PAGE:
In talking about the news today, it’s tempting to focus on the bad actors, the amplifiers of nonsense and the peddlers of outrage. It’s worth remembering, though, they’re not the only players. There are journalists who adhere to standards and have managed to thrive despite the seismic disruption of the industry. Today’s guest is one of those. Alan Murray, the CEO of Fortune media, was a long-time Washington columnist for the Wall Street Journal before becoming editor and eventually CEO ...
Disinformation is good business. Spreading lies and outrage tends to be profitable, thanks to programmatic advertising, which cares only about traffic, not truth, and funding by state actors like Russia, which pour money into narratives that undermine democracies. Supporting truth is a tougher commercial prospect, but today’s guest is giving it a credible run. Gordon Crovitz is the co-founder, with Steven Brill, of NewsGuard - a five-year-old for-profit enterprise that rates news sites for ed...
According to a Pew Research survey in 2021, almost three quarters of Americans consider Fox News to be part of the mainstream media, along with familiar brands like ABC News and the Wall Street Journal. That’s interesting because Fox is different in many ways. It’s not only easily the most profitable cable news network and the only one trusted by most conservatives; it is also the only one whose leaders admitted, under oath, that the newsroom deliberately promoted a theory they knew to be fal...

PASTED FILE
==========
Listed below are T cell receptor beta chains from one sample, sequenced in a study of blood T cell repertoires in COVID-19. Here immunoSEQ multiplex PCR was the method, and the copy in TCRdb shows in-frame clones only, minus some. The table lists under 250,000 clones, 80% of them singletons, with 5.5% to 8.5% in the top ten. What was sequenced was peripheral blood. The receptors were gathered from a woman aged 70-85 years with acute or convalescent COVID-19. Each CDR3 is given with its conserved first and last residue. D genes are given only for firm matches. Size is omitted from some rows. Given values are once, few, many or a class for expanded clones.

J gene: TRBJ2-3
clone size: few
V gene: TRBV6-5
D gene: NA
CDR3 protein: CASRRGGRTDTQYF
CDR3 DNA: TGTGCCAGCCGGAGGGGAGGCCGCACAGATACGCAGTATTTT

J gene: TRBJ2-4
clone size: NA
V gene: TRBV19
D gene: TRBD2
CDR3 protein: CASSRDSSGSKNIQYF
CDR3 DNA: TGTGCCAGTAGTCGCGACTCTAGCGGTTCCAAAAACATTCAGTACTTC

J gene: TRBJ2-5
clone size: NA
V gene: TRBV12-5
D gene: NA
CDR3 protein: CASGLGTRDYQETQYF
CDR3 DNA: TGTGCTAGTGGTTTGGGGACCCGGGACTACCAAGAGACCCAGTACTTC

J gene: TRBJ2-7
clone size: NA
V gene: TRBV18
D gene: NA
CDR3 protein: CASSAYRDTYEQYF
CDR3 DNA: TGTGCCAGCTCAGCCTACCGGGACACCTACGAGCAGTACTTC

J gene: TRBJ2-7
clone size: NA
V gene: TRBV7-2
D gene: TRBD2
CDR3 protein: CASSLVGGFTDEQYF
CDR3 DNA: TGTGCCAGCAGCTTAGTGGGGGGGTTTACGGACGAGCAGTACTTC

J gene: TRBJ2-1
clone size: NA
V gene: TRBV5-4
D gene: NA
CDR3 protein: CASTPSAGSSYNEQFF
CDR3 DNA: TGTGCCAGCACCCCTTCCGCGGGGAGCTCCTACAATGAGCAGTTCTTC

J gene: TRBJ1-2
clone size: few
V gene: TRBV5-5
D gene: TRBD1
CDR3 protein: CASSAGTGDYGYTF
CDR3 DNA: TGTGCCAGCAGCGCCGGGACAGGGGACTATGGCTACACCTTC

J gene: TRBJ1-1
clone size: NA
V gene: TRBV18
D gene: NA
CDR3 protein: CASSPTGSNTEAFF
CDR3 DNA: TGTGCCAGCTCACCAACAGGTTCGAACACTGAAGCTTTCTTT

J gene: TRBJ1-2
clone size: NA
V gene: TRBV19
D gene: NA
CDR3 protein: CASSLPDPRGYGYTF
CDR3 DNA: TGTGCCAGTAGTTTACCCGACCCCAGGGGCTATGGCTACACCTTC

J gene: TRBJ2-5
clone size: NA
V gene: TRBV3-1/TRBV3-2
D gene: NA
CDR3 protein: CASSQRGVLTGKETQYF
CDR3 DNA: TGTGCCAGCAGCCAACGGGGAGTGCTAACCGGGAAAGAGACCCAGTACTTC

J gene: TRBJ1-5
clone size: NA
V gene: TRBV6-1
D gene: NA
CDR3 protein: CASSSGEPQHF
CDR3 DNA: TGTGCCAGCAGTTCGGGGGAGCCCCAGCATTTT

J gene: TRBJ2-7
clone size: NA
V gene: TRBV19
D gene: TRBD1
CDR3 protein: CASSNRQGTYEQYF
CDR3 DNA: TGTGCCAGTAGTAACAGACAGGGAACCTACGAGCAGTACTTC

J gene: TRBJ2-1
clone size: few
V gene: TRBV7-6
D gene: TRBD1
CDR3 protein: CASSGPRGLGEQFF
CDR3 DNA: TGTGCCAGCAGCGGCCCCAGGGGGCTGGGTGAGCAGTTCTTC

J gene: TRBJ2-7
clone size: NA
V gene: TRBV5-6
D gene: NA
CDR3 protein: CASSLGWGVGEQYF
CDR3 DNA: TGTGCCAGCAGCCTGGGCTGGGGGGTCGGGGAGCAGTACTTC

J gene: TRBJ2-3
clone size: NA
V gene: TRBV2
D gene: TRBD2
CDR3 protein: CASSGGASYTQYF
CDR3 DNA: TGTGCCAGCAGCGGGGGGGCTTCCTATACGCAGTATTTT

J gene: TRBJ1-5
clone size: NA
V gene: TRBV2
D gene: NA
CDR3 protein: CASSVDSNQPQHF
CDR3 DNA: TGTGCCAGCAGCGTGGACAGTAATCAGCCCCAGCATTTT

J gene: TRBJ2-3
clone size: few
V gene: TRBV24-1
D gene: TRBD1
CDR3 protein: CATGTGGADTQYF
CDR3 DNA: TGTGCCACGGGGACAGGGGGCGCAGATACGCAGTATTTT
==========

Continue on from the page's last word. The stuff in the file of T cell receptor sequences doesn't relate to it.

The information environment today has two broad problems: a supply side problem and a demand side problem. On the supply side, it is ridiculously easy for anyone to spread propaganda or outrage or lies online, and on the demand side, it is hard for audiences to distinguish manipulation from fact-based news.Today’s guest, Sally Lehrman, aims to tackle the problem from both sides of the ledger. She’s a long-time journalist and founder of the Trust Project, an organization that evaluates n...
Welcome to In Reality, the podcast about truth, disinformation and the media. I’m Eric Schurenberg, a long time journalist and media executive, now the executive director of the Alliance for Trust in Media. An awful lot of the heat in today’s polarized political landscape arises from vastly different interpretations of history. In the US, we fight over how to deal with slavery in our history books. Donald Trump’s Make America Great Again slogan is a shout-out to a historical golden era that m...